There’s nothing quite like contemplating an actual alternative to President Obama to drive up his approval numbers. Ever since people began voting in the primaries, the president’s popularity has been moving steadily up, including in the always hostile Gallup poll.

In Gallup’s most recent weekly average, Obama is at 51-45 — the exact opposite of where he was on Jan. 1 and a 12-point swing since then. He’s been at 50 percent or higher in every week since March 1, save one.

I expected Democrats to begin expressing much higher approval numbers for Obama once they were forced to really think about Clinton or Sanders in the White House, but the trend is even stronger with independents who basically hate their choices in this election cycle:

Democrats have slowly looked at Obama more favorably since the beginning of 2015, but independents have begun to look at Obama much more favorably. After a sharp slide following his reelection, independents turned their opinions of Obama around at the beginning of 2014. Over the past year, that’s escalated. And since ratings from Democrats and Republicans are more stable, that shift by independents moves the needle a lot.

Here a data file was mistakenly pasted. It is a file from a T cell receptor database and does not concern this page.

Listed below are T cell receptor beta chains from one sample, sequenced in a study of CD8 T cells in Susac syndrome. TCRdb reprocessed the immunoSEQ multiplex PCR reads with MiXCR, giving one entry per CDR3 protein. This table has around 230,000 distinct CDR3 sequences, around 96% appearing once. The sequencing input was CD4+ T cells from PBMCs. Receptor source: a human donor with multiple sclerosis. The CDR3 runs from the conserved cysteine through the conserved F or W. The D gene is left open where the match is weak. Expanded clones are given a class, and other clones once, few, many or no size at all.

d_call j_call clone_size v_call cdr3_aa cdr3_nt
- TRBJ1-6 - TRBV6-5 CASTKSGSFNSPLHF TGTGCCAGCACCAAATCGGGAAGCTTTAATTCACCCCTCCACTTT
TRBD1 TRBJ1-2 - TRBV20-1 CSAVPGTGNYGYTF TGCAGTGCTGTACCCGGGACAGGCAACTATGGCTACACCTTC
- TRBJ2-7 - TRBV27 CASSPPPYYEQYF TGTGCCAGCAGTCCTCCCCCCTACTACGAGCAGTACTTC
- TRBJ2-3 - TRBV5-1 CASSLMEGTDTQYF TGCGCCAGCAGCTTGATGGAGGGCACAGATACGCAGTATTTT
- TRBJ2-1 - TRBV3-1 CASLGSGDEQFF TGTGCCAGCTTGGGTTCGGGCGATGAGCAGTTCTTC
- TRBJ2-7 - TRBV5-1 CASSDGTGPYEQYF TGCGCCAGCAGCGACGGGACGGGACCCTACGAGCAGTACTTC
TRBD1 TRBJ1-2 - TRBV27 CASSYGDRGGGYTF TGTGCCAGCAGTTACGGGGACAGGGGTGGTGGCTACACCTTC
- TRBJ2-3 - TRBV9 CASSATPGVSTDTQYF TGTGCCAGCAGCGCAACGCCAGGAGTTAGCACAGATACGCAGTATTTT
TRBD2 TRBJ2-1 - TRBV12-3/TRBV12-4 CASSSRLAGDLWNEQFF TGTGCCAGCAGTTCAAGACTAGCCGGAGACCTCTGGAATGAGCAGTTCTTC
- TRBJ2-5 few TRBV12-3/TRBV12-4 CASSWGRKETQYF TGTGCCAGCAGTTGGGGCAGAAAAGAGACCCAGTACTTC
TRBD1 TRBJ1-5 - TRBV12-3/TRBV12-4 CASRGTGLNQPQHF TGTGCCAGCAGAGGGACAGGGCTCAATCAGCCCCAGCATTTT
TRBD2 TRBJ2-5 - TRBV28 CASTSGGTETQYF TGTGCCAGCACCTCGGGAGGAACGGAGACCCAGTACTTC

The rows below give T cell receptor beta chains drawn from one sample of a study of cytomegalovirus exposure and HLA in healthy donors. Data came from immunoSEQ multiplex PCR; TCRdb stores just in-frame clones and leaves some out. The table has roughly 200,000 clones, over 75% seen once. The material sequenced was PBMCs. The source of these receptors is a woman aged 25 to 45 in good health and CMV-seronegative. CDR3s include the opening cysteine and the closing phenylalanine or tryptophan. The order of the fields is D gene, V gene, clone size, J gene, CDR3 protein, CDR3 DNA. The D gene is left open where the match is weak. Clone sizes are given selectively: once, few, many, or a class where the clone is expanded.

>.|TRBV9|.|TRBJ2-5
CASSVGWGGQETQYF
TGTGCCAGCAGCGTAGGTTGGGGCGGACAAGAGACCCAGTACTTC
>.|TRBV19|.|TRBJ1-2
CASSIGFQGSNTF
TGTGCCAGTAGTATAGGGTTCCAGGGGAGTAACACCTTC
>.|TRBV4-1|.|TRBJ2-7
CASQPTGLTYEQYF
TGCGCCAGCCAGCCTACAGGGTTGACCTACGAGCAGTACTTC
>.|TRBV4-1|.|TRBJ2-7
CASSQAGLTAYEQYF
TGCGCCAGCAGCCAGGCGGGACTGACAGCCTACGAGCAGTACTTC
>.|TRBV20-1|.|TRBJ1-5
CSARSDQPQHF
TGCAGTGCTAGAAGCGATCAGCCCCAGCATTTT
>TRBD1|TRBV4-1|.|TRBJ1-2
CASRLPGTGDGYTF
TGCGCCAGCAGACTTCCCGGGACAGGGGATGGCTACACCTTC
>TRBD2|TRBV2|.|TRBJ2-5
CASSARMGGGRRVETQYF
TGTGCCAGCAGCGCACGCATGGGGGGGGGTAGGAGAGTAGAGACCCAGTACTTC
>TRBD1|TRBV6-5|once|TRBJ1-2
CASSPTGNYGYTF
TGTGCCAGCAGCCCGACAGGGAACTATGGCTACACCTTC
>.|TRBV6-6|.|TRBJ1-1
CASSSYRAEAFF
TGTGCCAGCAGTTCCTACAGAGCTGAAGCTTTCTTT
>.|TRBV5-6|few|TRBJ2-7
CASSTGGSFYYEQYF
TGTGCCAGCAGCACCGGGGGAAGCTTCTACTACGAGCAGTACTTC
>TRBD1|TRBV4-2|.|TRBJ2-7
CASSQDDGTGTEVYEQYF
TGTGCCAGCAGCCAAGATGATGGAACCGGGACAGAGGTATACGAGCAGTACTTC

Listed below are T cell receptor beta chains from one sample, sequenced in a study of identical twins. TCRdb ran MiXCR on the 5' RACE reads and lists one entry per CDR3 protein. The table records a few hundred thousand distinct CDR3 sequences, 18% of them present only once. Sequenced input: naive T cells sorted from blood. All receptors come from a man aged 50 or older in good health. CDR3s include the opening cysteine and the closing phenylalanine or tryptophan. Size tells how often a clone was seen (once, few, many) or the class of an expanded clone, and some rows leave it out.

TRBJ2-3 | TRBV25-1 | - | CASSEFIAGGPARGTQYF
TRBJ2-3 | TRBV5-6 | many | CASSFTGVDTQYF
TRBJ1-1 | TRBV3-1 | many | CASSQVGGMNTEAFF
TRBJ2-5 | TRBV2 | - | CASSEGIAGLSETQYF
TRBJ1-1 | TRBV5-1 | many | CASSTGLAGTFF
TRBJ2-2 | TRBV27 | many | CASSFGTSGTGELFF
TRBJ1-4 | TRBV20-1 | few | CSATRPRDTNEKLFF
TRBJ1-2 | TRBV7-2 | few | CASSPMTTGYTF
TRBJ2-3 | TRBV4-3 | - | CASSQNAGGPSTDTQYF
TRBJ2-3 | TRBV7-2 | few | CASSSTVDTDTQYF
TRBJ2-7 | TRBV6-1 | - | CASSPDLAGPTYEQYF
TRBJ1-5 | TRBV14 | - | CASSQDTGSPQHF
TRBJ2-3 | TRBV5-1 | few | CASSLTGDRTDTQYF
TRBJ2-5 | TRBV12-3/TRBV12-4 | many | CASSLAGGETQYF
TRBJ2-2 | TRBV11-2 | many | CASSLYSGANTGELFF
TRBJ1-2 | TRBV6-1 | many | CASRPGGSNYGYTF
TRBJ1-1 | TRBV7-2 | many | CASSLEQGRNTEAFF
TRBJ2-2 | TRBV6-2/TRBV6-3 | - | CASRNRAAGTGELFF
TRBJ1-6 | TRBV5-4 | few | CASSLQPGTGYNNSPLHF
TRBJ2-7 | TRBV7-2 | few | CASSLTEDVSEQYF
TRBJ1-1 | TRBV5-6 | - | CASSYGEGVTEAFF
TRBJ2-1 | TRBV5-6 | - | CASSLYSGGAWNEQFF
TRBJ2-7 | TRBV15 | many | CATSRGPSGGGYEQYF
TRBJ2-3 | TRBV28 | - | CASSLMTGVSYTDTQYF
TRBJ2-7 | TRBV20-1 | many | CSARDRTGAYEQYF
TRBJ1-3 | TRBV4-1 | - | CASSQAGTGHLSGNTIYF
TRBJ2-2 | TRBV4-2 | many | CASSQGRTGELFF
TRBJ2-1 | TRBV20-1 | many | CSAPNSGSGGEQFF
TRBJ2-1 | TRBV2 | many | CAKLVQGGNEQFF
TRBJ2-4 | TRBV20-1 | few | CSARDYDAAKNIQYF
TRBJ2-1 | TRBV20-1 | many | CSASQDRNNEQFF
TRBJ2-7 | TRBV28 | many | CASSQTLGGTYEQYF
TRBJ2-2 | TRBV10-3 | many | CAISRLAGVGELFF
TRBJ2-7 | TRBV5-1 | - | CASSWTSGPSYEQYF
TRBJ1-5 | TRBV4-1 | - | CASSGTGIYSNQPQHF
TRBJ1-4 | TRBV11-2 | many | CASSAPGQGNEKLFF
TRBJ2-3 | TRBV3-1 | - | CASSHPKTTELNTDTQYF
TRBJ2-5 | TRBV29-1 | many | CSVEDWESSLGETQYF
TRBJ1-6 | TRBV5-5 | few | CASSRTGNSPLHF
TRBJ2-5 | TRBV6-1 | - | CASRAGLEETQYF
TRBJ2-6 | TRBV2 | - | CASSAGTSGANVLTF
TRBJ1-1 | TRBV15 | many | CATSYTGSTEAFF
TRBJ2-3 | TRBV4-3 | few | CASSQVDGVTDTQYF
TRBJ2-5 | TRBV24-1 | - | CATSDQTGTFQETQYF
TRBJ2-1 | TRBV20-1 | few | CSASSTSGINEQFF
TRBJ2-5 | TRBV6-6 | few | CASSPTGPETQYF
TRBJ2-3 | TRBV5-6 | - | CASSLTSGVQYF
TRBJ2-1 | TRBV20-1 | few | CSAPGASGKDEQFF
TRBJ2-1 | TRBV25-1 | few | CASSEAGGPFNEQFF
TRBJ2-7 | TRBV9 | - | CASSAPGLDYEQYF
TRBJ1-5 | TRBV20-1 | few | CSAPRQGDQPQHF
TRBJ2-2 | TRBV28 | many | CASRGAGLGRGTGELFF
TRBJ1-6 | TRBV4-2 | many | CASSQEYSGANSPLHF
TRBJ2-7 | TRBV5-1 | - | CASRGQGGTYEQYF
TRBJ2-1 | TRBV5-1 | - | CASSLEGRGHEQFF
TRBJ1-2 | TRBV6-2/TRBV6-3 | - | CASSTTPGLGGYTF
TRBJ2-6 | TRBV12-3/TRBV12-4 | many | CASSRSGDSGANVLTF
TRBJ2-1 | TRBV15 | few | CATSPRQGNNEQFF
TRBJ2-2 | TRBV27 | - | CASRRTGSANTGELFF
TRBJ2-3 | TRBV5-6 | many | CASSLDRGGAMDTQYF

People don’t always realize that Obama’s approval numbers have been held down by the ambivalence of a lot of Democrats. The same is happening now to a much greater degree to Hillary Clinton. She won’t really have to do anything to see her negatives decline once the Democrats unite around her as the only chance of keeping Donald Trump away from the nuclear codes. If independents follow suit, which they will if the campaign is waged competently, she won’t be laboring under historically high negatives by the time people start voting.

That’s not to say that she’s a popular politician. It’s just that no Democrat can carry good approvals if the Republicans are uniformly opposed to them and the Democrats are divided.

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